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Perimenopause and a Ruptured What?

Perimenopause and a Ruptured What?

The nature of my work means that people share a lot with me, and now it’s my turn to share with you!

I was caught completely off guard this week by a health issue and it’s been such a valuable learning experience.

Frankly, I felt a little silly afterwards, but hindsight is a powerful thing. Knowing what I do now, I would handle myself completely differently if (please no) this ever happened to me again. Hopefully, you will think about things from a new perspective if you ever find yourself in the same boat.

Ladies, please listen up, I’m talking to you —

If you have sudden onset intense stomach pain, don’t just power through it. Go Get Yourself Checked. Your GP will know right away if it needs further investigation.

Sunday night, I had just that and more:

  • sudden onset intense stomach pain.
  • I had chills,
  • sweats,
  • a fever,
  • I could not get comfortable,
  • I couldn’t sleep.

All of which I basically ignored.

Monday, the pain was a little less but still very much there. Naturally, I consulted the Google. According to the various “causes of stomach pain” charts, it was surely a stomach virus or maybe an ulcer. I called my momma. My retired nurse mother told me to stop being stoic and please go see my GP.

Stoic = ” a person who can endure pain or hardship without showing their feelings or complaining.”

I’m not gonna lie, I laughed when I read that. I wasn’t shy about complaining about the pain, ask my other half. He’ll vouch for that. I just didn’t feel it was necessary to do anything about it. Genuinely. I completely thought it was nothing GP worthy. I relented, visited my GP, and eventually found myself in the Beacon A&E Tuesday afternoon. A first for me.

After hours of various levels of triage including repeated questions related to my periods – do I still get them at my age (how very dare you!), what are they like, are they regular, my perimenopausal self still hadn’t copped on.

There were also blood pressure checks, blood draws, more blood draws, a CT Scan, and again with some dye, and all along with what can only be described as the most amazing level of service… the lovely way too young to be a doctor said the headline is “mostly good news”. Clearly we need to work on his delivery. But he smiled as he said it, and that’s always a good sign, right?

Turns out, the cause of my pain, fever, chills, bloating, discomfort, was in fact a ruptured ovarian cyst.

Also thankfully a first for me.

Unlike what might be felt with a ruptured ovarian cyst, my pain wasn’t isolated to one side. My entire belly hurt and was extraordinarily tender. The second lovely doctor I saw told me that’s because fluid that’s in a cyst isn’t meant to be free floating and can inflame and irritate the peritoneum.

I love a bit of anatomy. So today’s lesson is Peritoneum“large membrane in the abdominal cavity that connects and supports internal organs. It is composed of many folds that pass between or around the various organs.” Which means, everything was irritated, inflamed and hurt.

Now, no need to panic!

Ovarian cysts are common, it’s less common for them to rupture.

We all have hormones coursing through our bodies, some of us more, some of us less, some of us in varying combinations and levels.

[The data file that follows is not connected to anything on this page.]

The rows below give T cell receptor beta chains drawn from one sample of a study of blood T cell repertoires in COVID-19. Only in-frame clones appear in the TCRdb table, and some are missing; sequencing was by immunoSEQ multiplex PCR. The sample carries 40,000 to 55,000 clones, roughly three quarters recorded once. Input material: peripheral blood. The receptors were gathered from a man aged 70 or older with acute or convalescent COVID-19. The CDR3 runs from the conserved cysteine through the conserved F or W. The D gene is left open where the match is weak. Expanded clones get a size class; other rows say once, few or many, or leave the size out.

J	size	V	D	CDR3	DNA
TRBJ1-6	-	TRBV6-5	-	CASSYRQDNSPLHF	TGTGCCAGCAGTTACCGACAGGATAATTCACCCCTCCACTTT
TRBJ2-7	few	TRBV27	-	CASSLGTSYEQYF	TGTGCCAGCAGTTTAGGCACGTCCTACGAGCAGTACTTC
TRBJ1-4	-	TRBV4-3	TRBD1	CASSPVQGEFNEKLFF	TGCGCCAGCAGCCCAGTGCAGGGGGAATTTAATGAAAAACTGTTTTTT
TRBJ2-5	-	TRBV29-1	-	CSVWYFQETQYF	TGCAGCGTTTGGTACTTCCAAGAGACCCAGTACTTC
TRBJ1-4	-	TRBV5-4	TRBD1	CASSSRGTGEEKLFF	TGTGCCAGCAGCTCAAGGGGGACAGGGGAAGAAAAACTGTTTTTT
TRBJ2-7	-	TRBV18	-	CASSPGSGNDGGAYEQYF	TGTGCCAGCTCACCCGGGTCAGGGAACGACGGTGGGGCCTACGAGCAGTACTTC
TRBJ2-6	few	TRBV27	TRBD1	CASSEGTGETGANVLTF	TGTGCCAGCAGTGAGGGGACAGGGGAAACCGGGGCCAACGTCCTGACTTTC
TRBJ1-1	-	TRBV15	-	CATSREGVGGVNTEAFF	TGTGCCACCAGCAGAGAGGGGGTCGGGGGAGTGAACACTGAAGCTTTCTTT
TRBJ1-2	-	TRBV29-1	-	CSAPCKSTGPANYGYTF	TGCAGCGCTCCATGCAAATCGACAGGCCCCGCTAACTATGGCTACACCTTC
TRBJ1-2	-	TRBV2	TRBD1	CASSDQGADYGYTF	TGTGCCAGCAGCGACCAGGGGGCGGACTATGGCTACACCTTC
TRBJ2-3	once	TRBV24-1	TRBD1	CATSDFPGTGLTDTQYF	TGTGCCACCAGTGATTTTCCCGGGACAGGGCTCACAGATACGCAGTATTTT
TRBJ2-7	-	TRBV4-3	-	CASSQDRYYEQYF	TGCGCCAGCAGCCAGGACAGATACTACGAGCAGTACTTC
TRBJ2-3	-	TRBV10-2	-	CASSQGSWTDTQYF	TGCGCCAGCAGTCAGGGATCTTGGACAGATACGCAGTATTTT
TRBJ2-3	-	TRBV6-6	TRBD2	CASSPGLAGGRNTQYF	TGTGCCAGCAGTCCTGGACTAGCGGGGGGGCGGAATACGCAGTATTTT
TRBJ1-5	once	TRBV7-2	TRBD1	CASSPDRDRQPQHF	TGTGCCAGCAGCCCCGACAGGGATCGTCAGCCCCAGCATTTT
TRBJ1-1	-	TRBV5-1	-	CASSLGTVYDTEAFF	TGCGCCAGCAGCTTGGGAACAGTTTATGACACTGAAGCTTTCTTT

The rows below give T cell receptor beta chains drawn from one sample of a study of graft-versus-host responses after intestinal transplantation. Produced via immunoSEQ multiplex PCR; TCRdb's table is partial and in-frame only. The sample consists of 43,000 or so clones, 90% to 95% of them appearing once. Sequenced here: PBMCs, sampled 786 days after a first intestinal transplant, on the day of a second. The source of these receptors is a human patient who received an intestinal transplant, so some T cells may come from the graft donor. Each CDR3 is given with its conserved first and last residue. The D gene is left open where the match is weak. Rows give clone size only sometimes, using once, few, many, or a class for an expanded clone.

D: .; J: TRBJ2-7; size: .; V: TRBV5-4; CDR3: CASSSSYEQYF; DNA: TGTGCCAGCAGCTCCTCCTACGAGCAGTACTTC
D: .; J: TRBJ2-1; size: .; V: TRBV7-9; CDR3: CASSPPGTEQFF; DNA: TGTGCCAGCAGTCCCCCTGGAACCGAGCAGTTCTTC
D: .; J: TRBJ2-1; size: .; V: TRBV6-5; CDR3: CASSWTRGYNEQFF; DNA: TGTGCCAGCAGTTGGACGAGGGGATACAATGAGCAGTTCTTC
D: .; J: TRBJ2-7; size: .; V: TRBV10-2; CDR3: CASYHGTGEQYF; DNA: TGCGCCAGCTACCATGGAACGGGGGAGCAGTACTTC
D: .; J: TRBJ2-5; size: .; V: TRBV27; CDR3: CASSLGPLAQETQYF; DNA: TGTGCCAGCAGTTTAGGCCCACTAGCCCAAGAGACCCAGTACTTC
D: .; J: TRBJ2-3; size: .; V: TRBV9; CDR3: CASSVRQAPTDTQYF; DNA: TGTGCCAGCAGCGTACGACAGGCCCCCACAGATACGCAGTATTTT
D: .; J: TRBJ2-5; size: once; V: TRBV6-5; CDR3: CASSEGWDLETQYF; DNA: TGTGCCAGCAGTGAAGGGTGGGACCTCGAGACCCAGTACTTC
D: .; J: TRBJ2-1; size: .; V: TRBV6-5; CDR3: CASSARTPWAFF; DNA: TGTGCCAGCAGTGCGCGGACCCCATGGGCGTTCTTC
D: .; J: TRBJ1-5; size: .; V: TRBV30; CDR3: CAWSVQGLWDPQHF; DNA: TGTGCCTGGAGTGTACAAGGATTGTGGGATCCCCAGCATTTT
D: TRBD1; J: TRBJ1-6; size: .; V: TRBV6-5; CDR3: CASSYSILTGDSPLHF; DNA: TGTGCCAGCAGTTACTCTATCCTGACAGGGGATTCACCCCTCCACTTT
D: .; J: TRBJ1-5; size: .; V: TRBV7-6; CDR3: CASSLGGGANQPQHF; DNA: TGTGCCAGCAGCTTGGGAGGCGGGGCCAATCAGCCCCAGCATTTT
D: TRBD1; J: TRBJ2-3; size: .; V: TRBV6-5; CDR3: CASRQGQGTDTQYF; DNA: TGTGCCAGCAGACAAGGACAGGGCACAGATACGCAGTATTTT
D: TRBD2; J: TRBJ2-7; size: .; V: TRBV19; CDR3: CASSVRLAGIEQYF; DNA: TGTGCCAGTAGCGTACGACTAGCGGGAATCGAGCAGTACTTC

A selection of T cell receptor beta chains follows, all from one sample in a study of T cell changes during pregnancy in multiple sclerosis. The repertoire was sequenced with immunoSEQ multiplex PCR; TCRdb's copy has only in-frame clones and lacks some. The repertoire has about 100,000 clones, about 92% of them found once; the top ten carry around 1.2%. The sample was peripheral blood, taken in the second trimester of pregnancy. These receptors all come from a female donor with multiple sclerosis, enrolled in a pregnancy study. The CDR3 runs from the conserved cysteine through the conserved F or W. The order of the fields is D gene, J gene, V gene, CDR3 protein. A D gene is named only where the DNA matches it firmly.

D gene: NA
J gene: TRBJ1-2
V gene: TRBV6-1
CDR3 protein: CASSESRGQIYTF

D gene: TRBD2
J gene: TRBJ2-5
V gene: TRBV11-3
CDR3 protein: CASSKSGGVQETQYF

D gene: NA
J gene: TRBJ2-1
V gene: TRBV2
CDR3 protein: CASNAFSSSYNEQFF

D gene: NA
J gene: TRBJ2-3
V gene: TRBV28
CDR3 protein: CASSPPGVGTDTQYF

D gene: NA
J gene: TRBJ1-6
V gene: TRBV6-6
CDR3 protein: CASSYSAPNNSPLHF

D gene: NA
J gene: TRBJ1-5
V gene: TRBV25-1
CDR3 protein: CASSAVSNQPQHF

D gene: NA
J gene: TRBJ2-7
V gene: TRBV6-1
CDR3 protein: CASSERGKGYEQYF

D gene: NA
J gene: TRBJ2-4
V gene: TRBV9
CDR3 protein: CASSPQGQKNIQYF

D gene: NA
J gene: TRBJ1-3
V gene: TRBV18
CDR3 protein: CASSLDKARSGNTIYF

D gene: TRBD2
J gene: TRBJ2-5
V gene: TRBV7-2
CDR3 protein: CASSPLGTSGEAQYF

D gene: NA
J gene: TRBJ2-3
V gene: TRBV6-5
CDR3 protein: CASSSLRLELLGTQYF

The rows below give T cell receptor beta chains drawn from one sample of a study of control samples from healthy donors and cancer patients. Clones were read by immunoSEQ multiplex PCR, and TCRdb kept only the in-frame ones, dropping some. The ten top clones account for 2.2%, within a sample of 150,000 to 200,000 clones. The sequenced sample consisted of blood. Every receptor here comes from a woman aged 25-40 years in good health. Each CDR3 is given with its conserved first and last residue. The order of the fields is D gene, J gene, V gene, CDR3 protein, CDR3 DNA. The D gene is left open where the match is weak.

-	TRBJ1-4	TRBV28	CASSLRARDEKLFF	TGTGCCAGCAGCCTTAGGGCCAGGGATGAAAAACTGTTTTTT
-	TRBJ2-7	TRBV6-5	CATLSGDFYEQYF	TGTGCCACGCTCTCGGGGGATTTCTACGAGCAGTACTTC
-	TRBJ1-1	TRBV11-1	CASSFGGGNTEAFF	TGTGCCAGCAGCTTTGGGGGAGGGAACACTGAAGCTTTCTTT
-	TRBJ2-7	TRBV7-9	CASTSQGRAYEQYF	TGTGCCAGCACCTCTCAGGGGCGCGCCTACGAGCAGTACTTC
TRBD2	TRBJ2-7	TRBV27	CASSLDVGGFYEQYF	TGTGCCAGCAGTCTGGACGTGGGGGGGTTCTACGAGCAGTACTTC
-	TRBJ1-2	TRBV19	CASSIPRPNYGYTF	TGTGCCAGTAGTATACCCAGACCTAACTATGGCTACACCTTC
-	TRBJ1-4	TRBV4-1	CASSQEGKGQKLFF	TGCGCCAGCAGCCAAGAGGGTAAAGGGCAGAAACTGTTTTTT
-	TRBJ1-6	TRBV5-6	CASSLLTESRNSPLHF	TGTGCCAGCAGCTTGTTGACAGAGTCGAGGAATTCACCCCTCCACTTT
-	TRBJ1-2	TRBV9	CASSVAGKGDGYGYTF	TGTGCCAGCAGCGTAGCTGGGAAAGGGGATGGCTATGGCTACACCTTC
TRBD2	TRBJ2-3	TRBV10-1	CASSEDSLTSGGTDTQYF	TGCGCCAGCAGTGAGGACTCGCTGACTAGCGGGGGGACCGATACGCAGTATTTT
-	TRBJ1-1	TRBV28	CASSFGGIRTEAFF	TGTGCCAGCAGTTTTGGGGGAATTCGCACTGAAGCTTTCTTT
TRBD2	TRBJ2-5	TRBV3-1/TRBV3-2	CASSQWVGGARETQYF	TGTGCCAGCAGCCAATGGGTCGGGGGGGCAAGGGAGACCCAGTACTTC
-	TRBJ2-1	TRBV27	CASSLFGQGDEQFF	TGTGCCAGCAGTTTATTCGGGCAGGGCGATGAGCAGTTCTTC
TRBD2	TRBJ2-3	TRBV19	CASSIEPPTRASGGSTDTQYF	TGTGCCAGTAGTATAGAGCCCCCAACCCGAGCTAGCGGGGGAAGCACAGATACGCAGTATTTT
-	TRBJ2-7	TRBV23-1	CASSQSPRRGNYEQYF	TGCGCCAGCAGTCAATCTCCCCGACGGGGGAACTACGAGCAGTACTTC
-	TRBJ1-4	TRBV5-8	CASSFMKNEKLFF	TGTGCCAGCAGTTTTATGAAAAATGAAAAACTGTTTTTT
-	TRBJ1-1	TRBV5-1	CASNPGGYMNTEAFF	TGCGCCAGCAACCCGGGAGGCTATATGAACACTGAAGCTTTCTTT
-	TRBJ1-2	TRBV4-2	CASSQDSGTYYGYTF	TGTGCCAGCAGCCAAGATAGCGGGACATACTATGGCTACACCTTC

Those with polycystic ovaries, endometriosis, or who fall into the perimenopause classification, might be more inclined to have ovarian cysts. They can be detected when your GP does a routine pelvic exam. Request one when you schedule your next smear test.

The risk is that if an ovarian cyst does rupture, sometimes there can be internal bleeding, infection or both. This depends on the size of the cyst, the type of cyst, and a number of other factors none of us know about until it’s properly investigated. I was very lucky but have been knocked off my zippy little feet.

Apparently, I’m also the last person to listen to the advice I freely and encouragingly give clients – – listen to your body …. slow down, stop, rest, heal, recover. Although, I did finally break down and reach out to a colleague I know who also does RLD Reflexology. I thought maybe if I could just push some of this lymphatic fluid out a little quicker, I would feel much better. Murphy’s Law, she had just touched down in France.

So, PLEASE – listen to your body. Don’t be stoic. Go see your GP if you’re ever in doubt. Don’t like your GP? GET A NEW ONE.

This video has been the most informative explanation about ovarian cysts and what happens when they rupture that I’ve found-

Kate Beckinsale Hospitalized for a Ruptured Ovarian Cyst

Actress Kate Beckinsale was recently hospitalized for a ruptured ovarian cyst. Here's what you need to know about the condition that affects millions of women each year.

Posted by Dr. Mehmet Oz on Tuesday, January 29, 2019

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Jenny Faison

Comments:

  • Jo Leggiero
    13th July 2019 at 8:28 pm

    Oh Jenny I hope you’re okay. A few lessons learnt but the most important take you’re own advice! Take care and look forward to seeing you soon xo

  • Helen
    13th July 2019 at 8:50 pm

    Hope you are feeling better today Jenny…

  • Rebecca Kelly
    15th July 2019 at 10:58 pm

    Jenny hope you are fully back to your wonderful, zippy self. We’d be lost without your care so take the lesson learnt to be saving a big dollop of care for yourself…xox